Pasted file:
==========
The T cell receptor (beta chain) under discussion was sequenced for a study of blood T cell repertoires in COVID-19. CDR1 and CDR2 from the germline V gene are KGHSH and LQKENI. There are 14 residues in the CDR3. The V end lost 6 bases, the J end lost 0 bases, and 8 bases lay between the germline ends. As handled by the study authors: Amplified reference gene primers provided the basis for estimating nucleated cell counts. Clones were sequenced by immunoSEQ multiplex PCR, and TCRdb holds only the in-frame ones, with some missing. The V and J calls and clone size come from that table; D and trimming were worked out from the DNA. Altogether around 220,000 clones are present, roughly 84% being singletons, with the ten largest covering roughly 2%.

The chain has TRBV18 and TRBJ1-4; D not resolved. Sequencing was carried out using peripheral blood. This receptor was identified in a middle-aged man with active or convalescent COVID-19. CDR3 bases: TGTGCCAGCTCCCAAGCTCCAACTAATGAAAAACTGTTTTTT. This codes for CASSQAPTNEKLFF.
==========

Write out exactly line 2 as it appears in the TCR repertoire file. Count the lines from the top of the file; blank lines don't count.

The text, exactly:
The chain has TRBV18 and TRBJ1-4; D not resolved. Sequencing was carried out using peripheral blood. This receptor was identified in a middle-aged man with active or convalescent COVID-19. CDR3 bases: TGTGCCAGCTCCCAAGCTCCAACTAATGAAAAACTGTTTTTT. This codes for CASSQAPTNEKLFF.